Rinpoche’s address to the Khyentse Foundation Board of Directors
December 3, 2018
Hello, everyone, everywhere—east, west, here, there. I will repeat things I have been repeating for, how many years? First of all, I would like to thank everyone, not just here, some of you have travelled from very far. Others are missing sleep to be here. Not just that, but throughout our endeavor, all of you have put so much time, energy, thinking—and I repeat this.
There are people who have this karma, this good karma I guess, for getting all the credit. Doing nothing but getting all the credit. I guess I have this karma. You guys do everything, and I get lots of credit. But here I want to express, it’s really you guys who put so much devotion into this. That is why I think we are managing to do what we do, and I have the aspiration that we can continue doing the same thing.
I have nothing much to say but I think it’s important that we know, and that we tell ourselves, that Khyentse Foundation is a religious foundation. I think we really need to accept that. I say this because amidst all the changes in these times, the sound of religion and anything to do with religion, and especially nowadays, anything to do with superstition and all of that—people try to shy away from it, at the least.
I think with Khyentse Foundation we need to be very clear. This is a Buddhist foundation, we are all devotees of the Buddha, we care for his teachings, and not just one or two schools but all the lineages. Our wish is to preserve, maintain, propagate, and think about the future generation of Buddhism. It does not matter what lineage or what tradition. I think this is very important to know, because the world is changing so fast. I know people also change the way they think, the way they value things. They also have different definitions of what they are embarrassed about. They have different values towards things they are proud of.
I have been quite vocal about how some of the lineage holders—like the Tibetans for instance, and I think it may be true with the Burmese, Thais and Sri Lankans, we so-called traditional Buddhists—end up hijacking this precious, pristine, stainless Buddhadharma through our cultural baggage, with all kinds of our local culture, habits, traditions, and customs. I think some of you may know I have been quite vocal about this for many years. I have seen this in the process of trying to present Buddhadharma to the next generation, the generation that is very much influenced by computers, digital, digital thinking—just the modern society.
It is really important. We need to translate, and we need to present Buddhadharma to these generations. But in the process, I think we have to be very careful that the Buddhadharma does not get hijacked by modern values. If we present, let’s say, to Czech Republic, I think it’s important that we don’t let the Czech hijack Buddhism with their Czech thinking. This is basically what I am saying.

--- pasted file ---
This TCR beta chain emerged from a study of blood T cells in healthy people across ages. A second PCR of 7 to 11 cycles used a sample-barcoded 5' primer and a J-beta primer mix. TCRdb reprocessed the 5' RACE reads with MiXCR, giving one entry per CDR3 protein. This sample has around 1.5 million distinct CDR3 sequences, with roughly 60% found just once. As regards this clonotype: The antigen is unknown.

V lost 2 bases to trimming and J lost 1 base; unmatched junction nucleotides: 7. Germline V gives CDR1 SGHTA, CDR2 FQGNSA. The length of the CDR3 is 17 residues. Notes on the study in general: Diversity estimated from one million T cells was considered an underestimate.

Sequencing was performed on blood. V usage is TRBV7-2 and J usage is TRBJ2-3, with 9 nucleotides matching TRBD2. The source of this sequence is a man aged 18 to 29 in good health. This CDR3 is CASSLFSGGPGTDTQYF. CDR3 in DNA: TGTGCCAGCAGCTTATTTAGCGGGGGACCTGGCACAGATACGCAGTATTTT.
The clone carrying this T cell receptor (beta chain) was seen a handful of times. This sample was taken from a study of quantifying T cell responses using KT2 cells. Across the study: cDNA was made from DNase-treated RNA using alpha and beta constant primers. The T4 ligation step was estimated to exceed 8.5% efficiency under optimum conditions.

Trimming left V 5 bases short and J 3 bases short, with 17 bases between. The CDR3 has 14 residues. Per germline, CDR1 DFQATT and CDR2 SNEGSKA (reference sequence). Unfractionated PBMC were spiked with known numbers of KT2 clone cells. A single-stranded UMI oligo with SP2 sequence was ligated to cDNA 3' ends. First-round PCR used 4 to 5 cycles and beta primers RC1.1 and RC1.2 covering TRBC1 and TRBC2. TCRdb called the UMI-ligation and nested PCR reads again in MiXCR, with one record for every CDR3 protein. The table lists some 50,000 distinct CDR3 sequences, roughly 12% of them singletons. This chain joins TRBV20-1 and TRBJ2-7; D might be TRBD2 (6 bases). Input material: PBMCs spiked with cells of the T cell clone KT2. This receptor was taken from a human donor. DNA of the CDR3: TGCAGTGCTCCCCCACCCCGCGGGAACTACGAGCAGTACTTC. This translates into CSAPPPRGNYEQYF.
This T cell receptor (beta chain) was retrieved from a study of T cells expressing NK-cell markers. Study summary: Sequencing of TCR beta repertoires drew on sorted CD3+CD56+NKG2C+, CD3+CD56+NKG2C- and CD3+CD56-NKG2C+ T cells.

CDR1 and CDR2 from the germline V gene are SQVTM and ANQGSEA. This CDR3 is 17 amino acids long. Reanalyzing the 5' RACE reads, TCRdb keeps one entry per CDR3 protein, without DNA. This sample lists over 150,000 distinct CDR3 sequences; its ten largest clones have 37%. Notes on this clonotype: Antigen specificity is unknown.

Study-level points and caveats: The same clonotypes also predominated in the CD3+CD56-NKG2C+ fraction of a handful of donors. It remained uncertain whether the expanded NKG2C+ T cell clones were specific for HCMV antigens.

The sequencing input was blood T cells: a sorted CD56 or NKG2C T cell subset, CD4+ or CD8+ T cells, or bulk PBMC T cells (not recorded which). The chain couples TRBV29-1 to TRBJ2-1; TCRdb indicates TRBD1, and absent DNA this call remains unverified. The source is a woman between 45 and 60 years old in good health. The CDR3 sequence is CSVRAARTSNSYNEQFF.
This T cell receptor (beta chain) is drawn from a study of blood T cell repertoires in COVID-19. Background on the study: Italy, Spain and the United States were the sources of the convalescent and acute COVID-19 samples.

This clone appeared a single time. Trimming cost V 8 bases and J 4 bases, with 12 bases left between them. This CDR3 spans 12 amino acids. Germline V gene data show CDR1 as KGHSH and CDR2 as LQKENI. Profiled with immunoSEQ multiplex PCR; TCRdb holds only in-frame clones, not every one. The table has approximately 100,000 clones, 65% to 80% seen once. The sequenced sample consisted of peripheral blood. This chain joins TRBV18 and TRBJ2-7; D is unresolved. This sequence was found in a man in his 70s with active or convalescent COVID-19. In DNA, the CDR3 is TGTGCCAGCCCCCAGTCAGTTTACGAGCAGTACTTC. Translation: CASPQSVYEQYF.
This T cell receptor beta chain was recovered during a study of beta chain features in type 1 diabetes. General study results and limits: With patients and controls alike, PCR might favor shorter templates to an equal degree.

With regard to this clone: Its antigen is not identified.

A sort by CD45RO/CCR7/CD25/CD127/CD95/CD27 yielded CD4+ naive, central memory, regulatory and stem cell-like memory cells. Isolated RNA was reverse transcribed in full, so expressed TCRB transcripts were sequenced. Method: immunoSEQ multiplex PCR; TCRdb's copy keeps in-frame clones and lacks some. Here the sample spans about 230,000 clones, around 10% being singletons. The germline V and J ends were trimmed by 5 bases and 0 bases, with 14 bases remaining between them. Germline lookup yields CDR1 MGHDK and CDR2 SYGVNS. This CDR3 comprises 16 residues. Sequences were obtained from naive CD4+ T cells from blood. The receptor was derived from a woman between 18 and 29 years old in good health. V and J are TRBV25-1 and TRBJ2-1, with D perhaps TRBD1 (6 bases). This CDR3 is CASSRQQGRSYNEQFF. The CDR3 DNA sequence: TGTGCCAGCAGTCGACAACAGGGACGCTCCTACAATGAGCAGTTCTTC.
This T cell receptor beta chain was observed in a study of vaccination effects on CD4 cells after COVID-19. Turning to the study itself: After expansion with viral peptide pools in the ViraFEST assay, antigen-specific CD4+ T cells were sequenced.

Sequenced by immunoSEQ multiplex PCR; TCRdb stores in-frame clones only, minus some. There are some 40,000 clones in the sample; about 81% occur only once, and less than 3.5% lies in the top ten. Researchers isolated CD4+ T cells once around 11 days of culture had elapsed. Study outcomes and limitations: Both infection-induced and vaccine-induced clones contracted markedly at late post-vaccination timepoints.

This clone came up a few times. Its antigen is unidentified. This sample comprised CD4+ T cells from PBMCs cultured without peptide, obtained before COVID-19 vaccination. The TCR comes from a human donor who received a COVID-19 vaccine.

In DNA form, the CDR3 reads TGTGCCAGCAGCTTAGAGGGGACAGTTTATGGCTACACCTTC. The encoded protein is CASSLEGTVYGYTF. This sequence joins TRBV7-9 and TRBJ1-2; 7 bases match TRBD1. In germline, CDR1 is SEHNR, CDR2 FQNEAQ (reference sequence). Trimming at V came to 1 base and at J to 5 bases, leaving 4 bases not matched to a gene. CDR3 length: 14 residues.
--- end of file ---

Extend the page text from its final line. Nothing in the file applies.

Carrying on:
So, this is where I think Khyentse Foundation can play some role in training teachers and giving facilities to students who want to study and put what they have studied into practice. It’s not an easy job, because people are very attached to culture. You know, you can really talk to me about that! In the past I have, at the least raised eyebrows from my own traditional people.
It’s very difficult to even critique our own habits, because culture is important. It’s a certain value, it’s a vessel. But I think it’s important also to keep the Buddhadharma intact and pure. I always use the example of Mexican food: we don’t want to have Buddhadharma be like Mexican food that is served in many parts of America. And it’s not bad, by the way, and it is really delicious and very good and sometimes it is much, much better than what is served in Mexico. But that is not the point. The reason why it’s better sometimes, in places like Los Angeles, is because they know how to package it and they know how to do it properly, the portions, with exotic names, and everything. But is it really Mexican food? Probably not. Maybe it has the label of Mexican food but then you have lost the Mexican food.
So, similarly, I think it’s important that we don’t lose Buddhadharma. The great thing about Buddhadharma is it’s never outdated. There is not a single word that we have to modify or change. There are a lot of things, like practice methods, that can be changed and adapted, and Buddha himself has encouraged us to change and adapt. But the essential teaching of the Buddha is up to date. It’s very progressive, and the essential message of the Buddha is something that the world needs today, instead of being very embarrassed about it. So, I think this is what Khyentse Foundation should remember. We are a servant of this man called Shakyamuni, and we are trying to serve him as best as we can. Thank you.
Read the more from the 2018 board meeting.